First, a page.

Crypto Modularity proj proposal

Greg Hudson ghudson at MIT.EDU
Wed Jun 24 13:40:40 EDT 2009

The code organization part has already been discussed and I think is
mostly uncontroversial.

The hard part is what we do to allow keyblocks to support:
  * Caching of derived keys
  * Caching of implementation object handles for keys
  * References to keys stored opaquely in cryptographic modules
The second and third points are related; I'm just drawing a distinction
between the performance goal of not having to create an object handle
for each operation and the functionality goal of being able to support
opaque, external storage of long-term keys.

There is some previous discussion of this in the thread beginning at:


The basic options I am aware of are:

* Do nothing, and simply support none of the above-listed functionality.
This sacrifices much of the value of the crypto modularity project,
delivering only the ability to use different implementations of exactly
the same crypto functionality as we currently have, likely without much
opportunity for performance gains.

* Simply change the size of the keyblock structures, breaking
compatibility with the krb5 API and ABI.  It's important to recognize
that keyblock structures are contained by value inside krb5_creds and
krb5_keytab_entry structures, and by reference in a few other
structures.  Even if it's rare for application code to play with
krb5_keyblocks directly, any code which acquires and dereferences a
krb5_creds structure would also experience ABI breakage.

* Same as above, but use a configure switch to determine whether to
build with the old or new ABI/API.  This option effectively delegates
the pain of breakage to the OS, but does not mitigate it.  This option
has specific advantages for Sun if we use a specific set of new
structure fields.

* Rev every part of the API which deals with keyblocks.  By this I mean
create new structure and function names for every library symbol
affected by keyblocks, and make the old names operate in a compatibility
mode.  Because of the infiltration of keyblocks into credentials, this
is a pretty massive change.  Some of the higher-level functions might
remain untouched (like rd_req and mk_req), although at least mk_creds
and rd_creds would have to change.

* Reuse the contents field of a keyblock as a pointer to an extended
structure; this allows us to add fields without changing the size.
Label this using a new magic number, so that keyblocks constructed by
old application code would continue to work with lower efficiency.  This
is effectively breaking the ABI and API, but in a more limited way:
  - Code which retrieves a keyblock and directly uses the contents would
break ungracefully (probably seg faulting); affected code might include
things like aklog which push keys from user space into kernel space.
  - Because we do not check magic numbers in every function currently
using keyblocks, old code does not necessarily set these fields.  It's
unlikely for random stack or heap garbage to contain the new magic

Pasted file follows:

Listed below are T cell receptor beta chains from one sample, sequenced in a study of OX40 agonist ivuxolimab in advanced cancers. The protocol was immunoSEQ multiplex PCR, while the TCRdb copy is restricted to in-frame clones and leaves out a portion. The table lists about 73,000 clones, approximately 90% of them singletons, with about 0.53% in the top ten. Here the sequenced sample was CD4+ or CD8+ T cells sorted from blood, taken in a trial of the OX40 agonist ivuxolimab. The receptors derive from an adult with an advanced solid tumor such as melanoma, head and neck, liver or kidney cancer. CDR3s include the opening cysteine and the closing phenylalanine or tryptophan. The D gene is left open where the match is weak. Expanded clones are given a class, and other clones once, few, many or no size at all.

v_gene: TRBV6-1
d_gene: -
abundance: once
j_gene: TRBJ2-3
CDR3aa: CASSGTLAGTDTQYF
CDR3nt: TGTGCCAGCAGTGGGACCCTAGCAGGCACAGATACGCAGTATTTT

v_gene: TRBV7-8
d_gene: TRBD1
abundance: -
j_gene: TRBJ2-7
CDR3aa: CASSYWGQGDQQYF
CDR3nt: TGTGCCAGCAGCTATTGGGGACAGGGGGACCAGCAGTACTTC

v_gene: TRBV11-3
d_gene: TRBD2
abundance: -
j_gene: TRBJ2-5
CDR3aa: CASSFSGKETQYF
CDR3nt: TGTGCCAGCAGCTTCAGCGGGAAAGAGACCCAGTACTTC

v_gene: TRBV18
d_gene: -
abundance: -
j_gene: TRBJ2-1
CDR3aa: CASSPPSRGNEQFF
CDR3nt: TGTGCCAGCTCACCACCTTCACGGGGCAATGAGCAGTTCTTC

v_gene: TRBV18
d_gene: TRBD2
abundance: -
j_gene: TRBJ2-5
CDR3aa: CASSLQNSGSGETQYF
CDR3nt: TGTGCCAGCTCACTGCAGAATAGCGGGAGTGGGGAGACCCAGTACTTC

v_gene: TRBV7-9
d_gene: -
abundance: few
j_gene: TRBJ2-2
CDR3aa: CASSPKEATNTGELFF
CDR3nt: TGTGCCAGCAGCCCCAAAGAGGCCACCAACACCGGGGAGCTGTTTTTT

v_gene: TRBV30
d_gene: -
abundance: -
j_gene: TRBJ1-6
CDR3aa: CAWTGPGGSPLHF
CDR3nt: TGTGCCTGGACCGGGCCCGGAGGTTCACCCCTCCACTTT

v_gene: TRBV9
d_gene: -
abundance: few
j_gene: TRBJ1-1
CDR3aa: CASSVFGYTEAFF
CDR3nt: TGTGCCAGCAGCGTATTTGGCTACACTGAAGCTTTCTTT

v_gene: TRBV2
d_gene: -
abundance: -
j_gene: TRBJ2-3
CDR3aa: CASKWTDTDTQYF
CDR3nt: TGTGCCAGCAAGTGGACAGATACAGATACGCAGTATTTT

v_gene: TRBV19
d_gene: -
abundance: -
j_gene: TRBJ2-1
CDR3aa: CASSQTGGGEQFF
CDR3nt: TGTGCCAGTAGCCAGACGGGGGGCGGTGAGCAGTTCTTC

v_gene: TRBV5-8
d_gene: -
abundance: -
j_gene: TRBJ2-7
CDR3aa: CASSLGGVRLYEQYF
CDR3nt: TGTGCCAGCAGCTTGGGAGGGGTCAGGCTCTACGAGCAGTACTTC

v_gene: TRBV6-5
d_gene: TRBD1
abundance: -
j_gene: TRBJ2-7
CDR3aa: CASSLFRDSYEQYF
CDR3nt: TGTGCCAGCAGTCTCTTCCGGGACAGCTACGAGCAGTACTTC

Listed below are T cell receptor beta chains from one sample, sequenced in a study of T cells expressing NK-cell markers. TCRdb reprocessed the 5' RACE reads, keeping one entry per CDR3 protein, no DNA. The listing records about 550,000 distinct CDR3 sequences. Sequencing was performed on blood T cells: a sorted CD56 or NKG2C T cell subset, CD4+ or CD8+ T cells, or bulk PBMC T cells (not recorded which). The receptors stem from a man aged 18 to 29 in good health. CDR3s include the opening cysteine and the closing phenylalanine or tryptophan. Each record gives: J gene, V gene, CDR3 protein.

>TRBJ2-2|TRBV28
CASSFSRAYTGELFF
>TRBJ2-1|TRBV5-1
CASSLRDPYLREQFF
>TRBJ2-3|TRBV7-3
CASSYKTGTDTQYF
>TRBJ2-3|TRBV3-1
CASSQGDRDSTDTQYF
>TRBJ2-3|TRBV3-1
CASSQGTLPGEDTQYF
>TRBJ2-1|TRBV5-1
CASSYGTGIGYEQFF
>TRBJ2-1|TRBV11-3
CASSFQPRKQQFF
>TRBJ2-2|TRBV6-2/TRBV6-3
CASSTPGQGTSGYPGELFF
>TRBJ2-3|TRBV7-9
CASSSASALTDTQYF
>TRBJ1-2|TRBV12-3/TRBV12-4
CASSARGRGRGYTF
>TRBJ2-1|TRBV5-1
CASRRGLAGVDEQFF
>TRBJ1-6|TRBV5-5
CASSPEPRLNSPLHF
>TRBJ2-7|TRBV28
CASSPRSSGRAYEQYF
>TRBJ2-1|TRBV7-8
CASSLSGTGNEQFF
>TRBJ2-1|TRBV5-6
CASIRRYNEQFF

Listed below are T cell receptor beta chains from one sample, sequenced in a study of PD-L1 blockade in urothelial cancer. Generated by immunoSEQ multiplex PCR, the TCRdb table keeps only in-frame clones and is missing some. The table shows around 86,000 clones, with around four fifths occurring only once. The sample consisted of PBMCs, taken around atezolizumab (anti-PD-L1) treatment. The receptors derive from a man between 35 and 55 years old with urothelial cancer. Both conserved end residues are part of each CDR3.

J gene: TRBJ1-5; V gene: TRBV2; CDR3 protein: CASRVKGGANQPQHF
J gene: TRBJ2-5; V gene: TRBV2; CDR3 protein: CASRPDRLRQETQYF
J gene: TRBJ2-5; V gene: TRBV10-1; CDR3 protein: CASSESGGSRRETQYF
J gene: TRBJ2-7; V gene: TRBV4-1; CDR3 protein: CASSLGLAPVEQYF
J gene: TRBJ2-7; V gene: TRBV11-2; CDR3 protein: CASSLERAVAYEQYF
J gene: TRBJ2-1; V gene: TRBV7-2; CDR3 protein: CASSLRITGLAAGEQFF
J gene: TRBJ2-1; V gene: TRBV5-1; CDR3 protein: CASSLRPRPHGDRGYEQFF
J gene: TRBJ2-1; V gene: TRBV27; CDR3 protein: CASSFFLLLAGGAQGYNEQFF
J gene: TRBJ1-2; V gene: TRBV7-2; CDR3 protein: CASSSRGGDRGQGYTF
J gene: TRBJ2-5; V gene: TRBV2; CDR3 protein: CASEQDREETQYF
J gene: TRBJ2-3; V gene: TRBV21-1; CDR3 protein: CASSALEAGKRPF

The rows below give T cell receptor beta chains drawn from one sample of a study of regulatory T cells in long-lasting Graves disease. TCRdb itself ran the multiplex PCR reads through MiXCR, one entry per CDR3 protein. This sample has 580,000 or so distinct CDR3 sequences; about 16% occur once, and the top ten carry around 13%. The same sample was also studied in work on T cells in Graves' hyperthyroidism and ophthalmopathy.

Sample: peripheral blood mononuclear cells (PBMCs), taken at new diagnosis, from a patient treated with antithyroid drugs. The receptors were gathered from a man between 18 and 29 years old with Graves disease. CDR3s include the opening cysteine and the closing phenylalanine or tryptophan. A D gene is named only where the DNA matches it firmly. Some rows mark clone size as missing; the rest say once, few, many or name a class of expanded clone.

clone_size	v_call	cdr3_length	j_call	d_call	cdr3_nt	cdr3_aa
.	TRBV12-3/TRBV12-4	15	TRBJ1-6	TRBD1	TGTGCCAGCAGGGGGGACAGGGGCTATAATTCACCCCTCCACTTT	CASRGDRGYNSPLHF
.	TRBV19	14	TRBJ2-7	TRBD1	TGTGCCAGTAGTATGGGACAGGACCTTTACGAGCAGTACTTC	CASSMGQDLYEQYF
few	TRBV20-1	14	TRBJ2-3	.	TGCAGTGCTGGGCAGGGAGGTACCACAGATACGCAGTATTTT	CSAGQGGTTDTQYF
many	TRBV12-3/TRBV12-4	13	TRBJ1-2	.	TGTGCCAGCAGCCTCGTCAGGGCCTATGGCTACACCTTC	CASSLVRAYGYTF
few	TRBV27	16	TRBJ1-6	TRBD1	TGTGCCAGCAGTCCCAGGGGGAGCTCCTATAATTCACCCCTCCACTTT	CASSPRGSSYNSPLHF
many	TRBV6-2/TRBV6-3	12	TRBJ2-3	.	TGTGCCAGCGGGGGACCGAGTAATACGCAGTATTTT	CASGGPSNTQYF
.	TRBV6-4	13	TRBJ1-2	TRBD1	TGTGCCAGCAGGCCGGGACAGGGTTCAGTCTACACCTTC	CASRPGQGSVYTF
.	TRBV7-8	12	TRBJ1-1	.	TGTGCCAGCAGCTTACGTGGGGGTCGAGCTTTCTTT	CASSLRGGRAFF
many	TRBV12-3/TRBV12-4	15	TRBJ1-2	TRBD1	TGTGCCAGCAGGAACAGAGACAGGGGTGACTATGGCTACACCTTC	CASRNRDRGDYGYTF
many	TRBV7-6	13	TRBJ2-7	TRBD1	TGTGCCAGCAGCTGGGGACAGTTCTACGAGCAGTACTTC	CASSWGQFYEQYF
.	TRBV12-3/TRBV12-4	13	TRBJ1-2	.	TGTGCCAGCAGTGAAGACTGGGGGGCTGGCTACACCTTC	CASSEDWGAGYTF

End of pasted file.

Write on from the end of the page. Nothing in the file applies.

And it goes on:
number--but stack garbage is not random, and it's quite conceivable for
the new magic number to make its way from a deallocated or discarded
keyblock structure to the uninitialized magic field of an
application-created keyblock.  We can mitigate this possibility somewhat
by zeroing the magic field in krb5int_c_free_keyblock_contents.

* Same as above, but using a special enctype instead of a new magic
number.  This option sidesteps the uninitialized-magic problem, but has
different pitfalls in the other department:
  - Code which retrieves a keyblock and directly uses the contents has
at least a chance of breaking more gracefully, as it might check the
enctype first.  But it might still fail ungracefully.
  - Code which retrieves a keyblock and examines the enctype (but does
not directly use the contents) will fail, when it would have succeeded
under the new-magic-number option.

* In the krb5_context, store a lookaside table mapping keyblock contents
to extended structures.  This structure would be somewhat slow to access
because of the need to hash and maybe compare 128-bit or 256-bit values.
In some cases the extended structures might not be found:
  - If it never existed (keyblock constructed by application code)
  - If a keyblock is used with a different krb5_context from the one it
was created in
  - If a keyblock is copied, and then the original freed (triggering the
removal of the lookaside entry)
Failure to find extended structures would only impact performance,
except when opaque external key references are used.

* Same as the above option, but use keyblock addresses instead of
contents as the keys for better performance.  Nico considered this
option in September but discarded it because keyblocks can be
stack-allocated; I am not sure if that's a fatal objection.  If we only
create lookaside entries at keyblock construction time, we can avoid
creating entries for stack-allocated keyblocks (or, more generally,
keyblocks that won't be freed through an API we control); the downside
is that we don't cache derived keys or object handles for
application-constructed keyblocks unless they use some new constructor

I'm interested in discussion of which option is best, and options we
might have missed.  Please keep the conversation forward-looking; we are
not currently budgeted for a time machine.

On Thu, 2009-06-18 at 14:40 -0400, Zhanna Tsitkova wrote:
> A new project proposal is posted on 
>    to address Crypto Modularity of MIT Kerberos code.
> _______________________________________________
> krbdev mailing list             krbdev at

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